Both Melania and Michelle’s passages in their speeches emphasized family values imbued by their parents and passing them to the next generation. The themes were similar and also common for the type of convention speech. Although the words were similar, the sentences were for the most part different with some similar points, and certain keywords, possibly invoking the paraphrasing or copying for verbatim debate. Only one phrase was copied verbatim, “your dreams and your willingness to work for them.” Plagiarism is described as “The practice of taking someone else’s work or ideas and passing them off as one’s own.”

According to Harvard University‘s Faculty of Arts and Science “In academic writing, it is considered plagiarism to draw any idea or any language from someone else without adequately crediting that source in your paper. It doesn’t matter whether the source is a published author, another student, a Web site without clear authorship, a Web site that sells academic papers, or any other person: Taking credit for anyone else’s work is stealing, and it is unacceptable in all academic situations, whether you do it intentionally or by accident.” Harvard also lists different types of plagiarism, which include” “verbatim, mosaic, inadequate paraphrasing, uncited paraphrase, uncited quotations.” The only exception according to Harvard is “common knowledge.”

Melania’s speech excerpt read:

“My parents impressed on me the values: that you work hard for what you want in life. That your word is your bond and you do what you say and keep your promise. That you treat people with respect. They taught me to show the values and morals in my daily life. That is the lesson that I continue to pass along to our son. And we need to pass those lessons on to the many generations to follow. Because we want our children in this nation to know that the only limit to your achievements is the strength of your dreams and your willingness to work for them.”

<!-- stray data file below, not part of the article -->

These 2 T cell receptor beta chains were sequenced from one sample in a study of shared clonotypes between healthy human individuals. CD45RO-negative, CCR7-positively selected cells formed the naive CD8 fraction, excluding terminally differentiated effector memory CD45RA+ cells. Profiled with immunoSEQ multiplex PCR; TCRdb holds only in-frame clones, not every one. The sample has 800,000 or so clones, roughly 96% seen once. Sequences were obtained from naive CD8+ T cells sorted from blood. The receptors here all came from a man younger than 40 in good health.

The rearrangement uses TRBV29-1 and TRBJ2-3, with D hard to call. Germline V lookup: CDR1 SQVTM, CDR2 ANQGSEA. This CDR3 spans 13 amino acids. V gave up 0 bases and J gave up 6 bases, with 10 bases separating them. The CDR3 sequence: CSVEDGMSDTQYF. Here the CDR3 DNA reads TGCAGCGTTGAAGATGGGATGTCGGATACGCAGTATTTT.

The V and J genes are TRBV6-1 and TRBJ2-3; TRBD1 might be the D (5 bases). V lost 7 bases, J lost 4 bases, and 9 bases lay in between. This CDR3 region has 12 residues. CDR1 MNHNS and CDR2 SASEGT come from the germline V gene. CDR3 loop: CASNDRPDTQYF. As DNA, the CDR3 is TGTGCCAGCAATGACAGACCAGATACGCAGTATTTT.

To compare here is Michelle’s speech from 2008:

“And Barack and I were raised with so many of the same values: that you work hard for what you want in life; that your word is your bond and you do what you say you’re going to do; that you treat people with dignity and respect, even if you don’t know them, and even if you don’t agree with them. And Barack and I set out to build lives guided by these values, and pass them on to the next generation. Because we want our children — and all children in this nation — to know that the only limit to the height of your achievements is the reach of your dreams and your willingness to work for them.”

Almost immediately, after Melania delivered her speech, a journalist specializing in interior design and not politics, Jarrett Hill called Melania out on Twitter accusing her of plagiarism. In his tweet, Hill wrote, “Melania must’ve liked Michelle Obama’s 2008 Convention speech since she plagiarized it.” Hill, who is African-American, has a history of Trump bashing and is a fan of the Obamas, already, had a biased view of the situation. Still, the news media picked up on the story, and it swept through a media who already negatively bashes Trump and his rhetoric and policy positions. Melania’s similar words just was another chance for criticism.

Just as quickly Trump’s campaign denied the accusation. Senior communications adviser Jason Miller issued a statement after the accusations, which read, “In writing her beautiful speech, Melania’s team of writers took notes on her life’s inspirations, and in some instances included fragments that reflected her own thinking. Melania’s immigrant experience and love for America shone through in her speech, which made it such a success.”